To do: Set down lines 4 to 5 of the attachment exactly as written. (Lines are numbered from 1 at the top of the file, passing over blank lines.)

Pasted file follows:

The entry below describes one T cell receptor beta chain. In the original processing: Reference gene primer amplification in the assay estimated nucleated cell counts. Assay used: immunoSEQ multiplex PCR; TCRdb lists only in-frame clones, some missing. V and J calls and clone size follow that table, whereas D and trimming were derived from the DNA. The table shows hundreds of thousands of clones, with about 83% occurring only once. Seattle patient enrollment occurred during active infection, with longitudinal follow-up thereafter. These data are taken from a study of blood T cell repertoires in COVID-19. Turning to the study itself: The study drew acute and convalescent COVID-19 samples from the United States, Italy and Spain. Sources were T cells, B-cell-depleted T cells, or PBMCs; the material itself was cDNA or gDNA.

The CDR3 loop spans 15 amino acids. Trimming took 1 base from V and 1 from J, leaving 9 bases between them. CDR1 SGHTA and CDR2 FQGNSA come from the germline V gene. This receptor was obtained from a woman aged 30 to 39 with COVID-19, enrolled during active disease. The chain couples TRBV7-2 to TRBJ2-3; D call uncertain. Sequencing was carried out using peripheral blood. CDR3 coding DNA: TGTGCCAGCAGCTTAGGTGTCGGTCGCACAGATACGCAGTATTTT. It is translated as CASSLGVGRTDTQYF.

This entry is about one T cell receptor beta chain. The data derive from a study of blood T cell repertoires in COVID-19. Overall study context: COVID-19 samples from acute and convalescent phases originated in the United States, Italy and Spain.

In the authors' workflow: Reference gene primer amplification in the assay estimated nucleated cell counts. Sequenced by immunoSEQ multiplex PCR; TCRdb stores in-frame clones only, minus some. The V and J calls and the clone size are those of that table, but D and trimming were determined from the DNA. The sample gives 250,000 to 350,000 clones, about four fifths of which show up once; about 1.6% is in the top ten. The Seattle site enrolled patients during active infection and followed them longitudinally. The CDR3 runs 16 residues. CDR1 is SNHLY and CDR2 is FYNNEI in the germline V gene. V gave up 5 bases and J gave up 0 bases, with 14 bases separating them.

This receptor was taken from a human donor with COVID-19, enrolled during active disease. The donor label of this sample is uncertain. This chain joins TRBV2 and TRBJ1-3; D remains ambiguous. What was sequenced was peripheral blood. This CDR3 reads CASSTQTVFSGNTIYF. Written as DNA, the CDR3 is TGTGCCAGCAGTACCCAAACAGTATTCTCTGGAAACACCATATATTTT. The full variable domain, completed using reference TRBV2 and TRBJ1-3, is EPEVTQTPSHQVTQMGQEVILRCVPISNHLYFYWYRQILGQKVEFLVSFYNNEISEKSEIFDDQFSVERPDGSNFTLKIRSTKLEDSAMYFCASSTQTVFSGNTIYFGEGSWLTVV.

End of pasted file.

In the authors' workflow: Reference gene primer amplification in the assay estimated nucleated cell counts. Sequenced by immunoSEQ multiplex PCR; TCRdb stores in-frame clones only, minus some. The V and J calls and the clone size are those of that table, but D and trimming were determined from the DNA. The sample gives 250,000 to 350,000 clones, about four fifths of which show up once; about 1.6% is in the top ten. The Seattle site enrolled patients during active infection and followed them longitudinally. The CDR3 runs 16 residues. CDR1 is SNHLY and CDR2 is FYNNEI in the germline V gene. V gave up 5 bases and J gave up 0 bases, with 14 bases separating them.

This receptor was taken from a human donor with COVID-19, enrolled during active disease. The donor label of this sample is uncertain. This chain joins TRBV2 and TRBJ1-3; D remains ambiguous. What was sequenced was peripheral blood. This CDR3 reads CASSTQTVFSGNTIYF. Written as DNA, the CDR3 is TGTGCCAGCAGTACCCAAACAGTATTCTCTGGAAACACCATATATTTT. The full variable domain, completed using reference TRBV2 and TRBJ1-3, is EPEVTQTPSHQVTQMGQEVILRCVPISNHLYFYWYRQILGQKVEFLVSFYNNEISEKSEIFDDQFSVERPDGSNFTLKIRSTKLEDSAMYFCASSTQTVFSGNTIYFGEGSWLTVV.